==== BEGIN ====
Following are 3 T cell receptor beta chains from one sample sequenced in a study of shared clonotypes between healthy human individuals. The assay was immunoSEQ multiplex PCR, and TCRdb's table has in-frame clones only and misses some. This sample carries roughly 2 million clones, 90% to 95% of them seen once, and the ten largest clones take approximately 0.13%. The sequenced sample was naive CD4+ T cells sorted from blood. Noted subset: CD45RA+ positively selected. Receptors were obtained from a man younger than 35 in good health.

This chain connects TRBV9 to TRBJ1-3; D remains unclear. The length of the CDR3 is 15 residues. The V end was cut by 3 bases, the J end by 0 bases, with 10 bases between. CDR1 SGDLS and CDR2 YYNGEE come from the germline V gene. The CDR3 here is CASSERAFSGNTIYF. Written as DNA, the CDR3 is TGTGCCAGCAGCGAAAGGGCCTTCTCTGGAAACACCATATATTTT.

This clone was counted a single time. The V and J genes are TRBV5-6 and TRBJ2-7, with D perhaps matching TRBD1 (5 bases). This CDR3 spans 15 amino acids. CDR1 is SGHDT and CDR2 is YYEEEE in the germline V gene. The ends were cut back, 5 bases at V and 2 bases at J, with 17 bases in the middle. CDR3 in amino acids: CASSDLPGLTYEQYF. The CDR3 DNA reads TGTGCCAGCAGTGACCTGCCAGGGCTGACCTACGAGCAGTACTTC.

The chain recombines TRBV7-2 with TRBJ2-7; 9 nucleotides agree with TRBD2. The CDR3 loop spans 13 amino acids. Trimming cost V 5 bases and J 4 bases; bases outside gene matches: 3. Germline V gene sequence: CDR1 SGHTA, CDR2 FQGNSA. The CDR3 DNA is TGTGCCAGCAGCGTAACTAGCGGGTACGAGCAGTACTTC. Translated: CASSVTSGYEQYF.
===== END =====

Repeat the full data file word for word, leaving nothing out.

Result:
Following are 3 T cell receptor beta chains from one sample sequenced in a study of shared clonotypes between healthy human individuals. The assay was immunoSEQ multiplex PCR, and TCRdb's table has in-frame clones only and misses some. This sample carries roughly 2 million clones, 90% to 95% of them seen once, and the ten largest clones take approximately 0.13%. The sequenced sample was naive CD4+ T cells sorted from blood. Noted subset: CD45RA+ positively selected. Receptors were obtained from a man younger than 35 in good health.

This chain connects TRBV9 to TRBJ1-3; D remains unclear. The length of the CDR3 is 15 residues. The V end was cut by 3 bases, the J end by 0 bases, with 10 bases between. CDR1 SGDLS and CDR2 YYNGEE come from the germline V gene. The CDR3 here is CASSERAFSGNTIYF. Written as DNA, the CDR3 is TGTGCCAGCAGCGAAAGGGCCTTCTCTGGAAACACCATATATTTT.

This clone was counted a single time. The V and J genes are TRBV5-6 and TRBJ2-7, with D perhaps matching TRBD1 (5 bases). This CDR3 spans 15 amino acids. CDR1 is SGHDT and CDR2 is YYEEEE in the germline V gene. The ends were cut back, 5 bases at V and 2 bases at J, with 17 bases in the middle. CDR3 in amino acids: CASSDLPGLTYEQYF. The CDR3 DNA reads TGTGCCAGCAGTGACCTGCCAGGGCTGACCTACGAGCAGTACTTC.

The chain recombines TRBV7-2 with TRBJ2-7; 9 nucleotides agree with TRBD2. The CDR3 loop spans 13 amino acids. Trimming cost V 5 bases and J 4 bases; bases outside gene matches: 3. Germline V gene sequence: CDR1 SGHTA, CDR2 FQGNSA. The CDR3 DNA is TGTGCCAGCAGCGTAACTAGCGGGTACGAGCAGTACTTC. Translated: CASSVTSGYEQYF.